Have you ever attend a summer camp as a kid? If so, did you play tug of war? I grew up going to camp with my friends and we looked forward to the annual tug of war. This didn’t change when I became a youth pastor and helped direct camps. Every summer, one of the highlights of the week was the annual tug of war. Students anxiously awaited their team assignments, hoping to be on a team with the biggest guys at camp.  If you’ve ever played, you know tug of war isn’t pretty,  it’s actually quite brutal. Getting hurt was a huge possibility, but the students didn’t care, they were more concerned about being on a losing team and receiving a free mud bath.

The Plunge 

Like this classic camp game, life can also be brutal. This part of my story starts with what I call – The Plunge.  My tug of war started on April 11, 2012, when I was diagnosed with breast cancer. I plunged into the mud as the cancer pulled the rope completely to its side, ripping the control right out of my hands – I felt powerless. 

The Pull

I stayed in what I considered ‘the pit’ for over two years, emotionally dealing with the cancer. I struggled with anxiety, depression and an overall lack of desire to participate in life.  The day eventually came when I made the decision that I no longer wanted to be on the losing end of my war and started to pull back the control I’d lost. The pull was my fight, my will, it was me re-engaging in the tug of war – it was an announcement to the world, I’m not giving up! I was going to pull my control back and start living again.

It wasn’t easy! There were many days I was totally fine with not moving forward, making zero attempt to get my life back.  But something drove me to want control back.  That “something” was the Lord. He was leading and directing me, nudging and whispering to me, “You can do this.  You can be strong. You can be Survivor Strong.”

I want you to know, there was nothing special about me that gave me the will to fight, it was simply my faith that gave me the strength to fight.  I want you to picture your own tug of war. What is on the other end of your rope? What was your ‘plunge’? What is your ‘pull’?  You already posses the strength necessary to get your control back and feel ‘The Power’.

Come back April 16th for Part #2 of Survivor Strong as we talk about ‘The Power’.  

Lastly, please check out my latest YouTube Video, Tug of War Part #1  and  subscribe while you are there!





Sunday Burquest

Que Sera Sera

During my first official Survivor confessional, I was asked what I think of Millennials — and I’m still somewhat amazed at the words that came out of my mouth:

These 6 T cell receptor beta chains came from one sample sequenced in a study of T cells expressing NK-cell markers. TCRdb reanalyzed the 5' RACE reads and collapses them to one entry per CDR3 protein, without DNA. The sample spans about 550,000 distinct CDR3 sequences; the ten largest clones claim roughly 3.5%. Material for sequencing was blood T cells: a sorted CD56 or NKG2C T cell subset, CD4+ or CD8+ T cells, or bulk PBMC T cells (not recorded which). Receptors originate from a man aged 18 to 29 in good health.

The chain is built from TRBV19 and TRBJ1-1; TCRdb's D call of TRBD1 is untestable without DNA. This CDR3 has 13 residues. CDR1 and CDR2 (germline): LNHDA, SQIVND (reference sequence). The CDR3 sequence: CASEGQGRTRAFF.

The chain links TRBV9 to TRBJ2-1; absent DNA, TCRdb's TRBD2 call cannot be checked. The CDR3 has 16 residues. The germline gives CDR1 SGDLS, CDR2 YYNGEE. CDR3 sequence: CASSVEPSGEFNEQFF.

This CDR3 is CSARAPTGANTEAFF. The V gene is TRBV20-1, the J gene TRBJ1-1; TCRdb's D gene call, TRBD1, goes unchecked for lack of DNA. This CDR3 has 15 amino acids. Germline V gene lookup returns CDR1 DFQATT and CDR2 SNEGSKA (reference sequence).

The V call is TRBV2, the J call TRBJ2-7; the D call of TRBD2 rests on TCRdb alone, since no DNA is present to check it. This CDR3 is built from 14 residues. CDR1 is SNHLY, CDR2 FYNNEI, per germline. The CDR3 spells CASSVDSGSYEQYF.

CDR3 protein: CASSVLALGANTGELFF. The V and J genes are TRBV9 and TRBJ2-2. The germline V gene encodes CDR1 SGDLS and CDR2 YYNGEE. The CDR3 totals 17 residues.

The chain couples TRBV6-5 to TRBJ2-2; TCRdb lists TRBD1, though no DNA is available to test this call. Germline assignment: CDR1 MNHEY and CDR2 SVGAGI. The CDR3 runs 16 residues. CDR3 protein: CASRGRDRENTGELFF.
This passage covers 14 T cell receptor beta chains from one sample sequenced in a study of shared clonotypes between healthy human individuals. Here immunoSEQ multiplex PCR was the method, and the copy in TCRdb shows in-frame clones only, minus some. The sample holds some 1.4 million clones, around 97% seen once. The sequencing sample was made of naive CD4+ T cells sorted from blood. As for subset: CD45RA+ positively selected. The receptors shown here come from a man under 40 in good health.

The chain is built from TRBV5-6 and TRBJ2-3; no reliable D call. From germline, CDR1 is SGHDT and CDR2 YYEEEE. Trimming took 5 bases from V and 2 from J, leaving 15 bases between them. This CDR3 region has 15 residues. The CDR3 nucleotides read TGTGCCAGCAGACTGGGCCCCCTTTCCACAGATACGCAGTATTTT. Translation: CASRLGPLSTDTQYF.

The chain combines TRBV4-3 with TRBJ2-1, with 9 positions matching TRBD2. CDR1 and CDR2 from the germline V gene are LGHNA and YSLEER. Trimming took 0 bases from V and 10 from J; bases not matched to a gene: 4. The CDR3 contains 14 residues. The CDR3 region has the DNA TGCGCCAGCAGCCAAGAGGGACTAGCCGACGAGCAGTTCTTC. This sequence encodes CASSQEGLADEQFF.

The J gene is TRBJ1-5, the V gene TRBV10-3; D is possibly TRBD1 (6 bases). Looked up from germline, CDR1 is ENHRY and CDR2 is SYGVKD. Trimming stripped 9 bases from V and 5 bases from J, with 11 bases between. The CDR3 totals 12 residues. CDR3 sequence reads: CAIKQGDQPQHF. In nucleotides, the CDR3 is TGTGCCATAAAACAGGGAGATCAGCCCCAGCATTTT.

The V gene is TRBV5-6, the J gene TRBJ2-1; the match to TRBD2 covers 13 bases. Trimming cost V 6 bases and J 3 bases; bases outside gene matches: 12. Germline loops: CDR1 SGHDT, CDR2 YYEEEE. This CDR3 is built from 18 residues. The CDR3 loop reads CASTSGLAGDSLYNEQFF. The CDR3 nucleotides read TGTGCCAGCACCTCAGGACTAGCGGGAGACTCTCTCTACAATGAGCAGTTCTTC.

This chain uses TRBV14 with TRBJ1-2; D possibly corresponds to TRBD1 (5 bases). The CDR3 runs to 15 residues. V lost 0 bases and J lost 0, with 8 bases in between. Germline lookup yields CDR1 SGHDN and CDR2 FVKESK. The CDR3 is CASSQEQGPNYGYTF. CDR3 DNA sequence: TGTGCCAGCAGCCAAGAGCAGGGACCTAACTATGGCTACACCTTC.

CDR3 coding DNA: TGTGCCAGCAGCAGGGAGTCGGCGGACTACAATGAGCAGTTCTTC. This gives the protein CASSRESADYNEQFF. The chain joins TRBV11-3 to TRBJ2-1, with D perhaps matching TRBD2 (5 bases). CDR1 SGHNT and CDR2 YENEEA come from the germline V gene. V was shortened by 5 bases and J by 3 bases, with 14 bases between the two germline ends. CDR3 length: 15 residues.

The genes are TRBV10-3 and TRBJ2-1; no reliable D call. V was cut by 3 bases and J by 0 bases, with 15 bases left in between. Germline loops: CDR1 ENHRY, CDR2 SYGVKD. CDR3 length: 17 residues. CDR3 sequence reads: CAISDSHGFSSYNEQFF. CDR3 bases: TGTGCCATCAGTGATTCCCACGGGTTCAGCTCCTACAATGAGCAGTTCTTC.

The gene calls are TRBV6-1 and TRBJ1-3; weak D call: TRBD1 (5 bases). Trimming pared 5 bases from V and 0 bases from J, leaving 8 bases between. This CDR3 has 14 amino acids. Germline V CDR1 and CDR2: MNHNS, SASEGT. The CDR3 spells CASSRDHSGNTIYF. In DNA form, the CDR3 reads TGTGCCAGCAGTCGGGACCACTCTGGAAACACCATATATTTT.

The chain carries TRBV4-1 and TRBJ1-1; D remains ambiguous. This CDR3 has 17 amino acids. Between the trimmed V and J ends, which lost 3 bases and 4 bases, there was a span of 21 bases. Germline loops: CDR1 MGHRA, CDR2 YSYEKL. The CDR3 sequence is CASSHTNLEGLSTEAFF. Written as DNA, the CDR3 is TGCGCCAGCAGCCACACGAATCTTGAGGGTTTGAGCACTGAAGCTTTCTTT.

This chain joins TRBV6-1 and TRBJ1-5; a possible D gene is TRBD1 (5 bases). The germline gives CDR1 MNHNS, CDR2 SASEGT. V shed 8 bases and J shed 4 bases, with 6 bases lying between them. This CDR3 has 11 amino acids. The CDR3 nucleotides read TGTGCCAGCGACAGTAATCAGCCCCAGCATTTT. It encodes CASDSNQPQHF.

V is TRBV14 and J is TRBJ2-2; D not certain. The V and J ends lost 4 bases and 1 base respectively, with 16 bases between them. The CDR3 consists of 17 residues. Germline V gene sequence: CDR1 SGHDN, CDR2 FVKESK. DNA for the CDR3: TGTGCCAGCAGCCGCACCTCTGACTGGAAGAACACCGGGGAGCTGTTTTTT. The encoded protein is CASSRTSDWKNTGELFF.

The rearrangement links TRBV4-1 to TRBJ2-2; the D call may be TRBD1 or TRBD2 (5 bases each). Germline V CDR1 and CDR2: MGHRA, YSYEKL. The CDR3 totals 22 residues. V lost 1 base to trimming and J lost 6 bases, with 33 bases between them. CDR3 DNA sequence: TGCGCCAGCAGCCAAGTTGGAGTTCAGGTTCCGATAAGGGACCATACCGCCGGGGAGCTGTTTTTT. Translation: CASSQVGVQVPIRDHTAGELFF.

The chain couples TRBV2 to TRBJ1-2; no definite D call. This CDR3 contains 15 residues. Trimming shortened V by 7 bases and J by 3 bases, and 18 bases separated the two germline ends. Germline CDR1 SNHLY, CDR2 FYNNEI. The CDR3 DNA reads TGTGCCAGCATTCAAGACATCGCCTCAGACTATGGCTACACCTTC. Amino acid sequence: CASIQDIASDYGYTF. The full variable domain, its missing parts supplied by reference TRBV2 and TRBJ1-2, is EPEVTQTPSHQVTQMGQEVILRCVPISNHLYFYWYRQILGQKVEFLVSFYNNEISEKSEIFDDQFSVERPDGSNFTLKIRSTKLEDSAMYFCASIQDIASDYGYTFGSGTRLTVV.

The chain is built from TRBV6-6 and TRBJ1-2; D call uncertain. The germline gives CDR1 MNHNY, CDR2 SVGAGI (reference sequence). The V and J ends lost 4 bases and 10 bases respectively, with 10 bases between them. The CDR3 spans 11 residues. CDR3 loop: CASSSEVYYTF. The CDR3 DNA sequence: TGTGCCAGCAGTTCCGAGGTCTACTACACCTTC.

“I don’t feel like most young people are quite as driven. I feel they are a little more ‘que sera sera’, if it takes me 7 years to finish school who cares? My parents are paying for it!”

I honestly don’t even remember saying this, but it’s on TV so clearly I did. And my thought immediately after hearing it was, every millennial I know is going to hate me — and as a young adults pastor, I know a lot of them!

What I found fascinating after this aired was that none of the millennials I know, including 2 of my own kids, had ever heard the term, que sera, sera. I’ve had to explain on numerous occasions what it means; “whatever will be, will be”. But there’s been so much confusion around the phrase I used, a well-known Survivor comment board had an entire post dedicated to the fact that NO ONE knew what I was talking about!

This expression is just a more relaxed way to view life that has its benefits and drawbacks. For the millennial it means they aren’t stressed about tomorrow, which is great for their physical and mental health. On the other hand, this attitude could result in a lack of planning for the future.

To be fair, I realize my statements were a total stereotype, and for that I apologize to the millennials in my life. However, I do think it’s important to remember this was an answer to a question specifically looking for a stereotypical response. Most of the Gen-X’ers on my team had similar thoughts regarding our younger counterparts. Likewise, the millennials had just as many stereotypical thoughts about the old folks; they think we’re set in our ways, and not open to new ideas.

Whatever age group you fall into, I think it would be so beneficial if we viewed the other in a way that doesn’t focus on our negative attributes, but looks for the positive. I actually tend to spend more time with millennials, and find their out-of-the-box, hold-nothing-back approach to life so refreshing — even if they are still living with me at age 22.

And who really cares who paid for your college, or if you’re old and you like routine in life? Who cares if you switch jobs, or if you visit North Dakota like Taylor Stocker? Really, none of us should care; we all have a lot to learn from each other, and in the end we could probably all agree that life itself is que sera, sera.


A Gold Moment

The 2016 summer Olympics just wrapped up in Rio, and 2 weeks of non-stop coverage along with it. If you’d told me 10 years ago I’d be watching hours upon hours of the competition I’d have laughed, but since my husband and boys are huge sports freaks, I’ve learned to enjoy watching sports, too.  Okay, I won’t say enjoy, but over the years I’ve learned to tolerate and occasionally even like watching the games!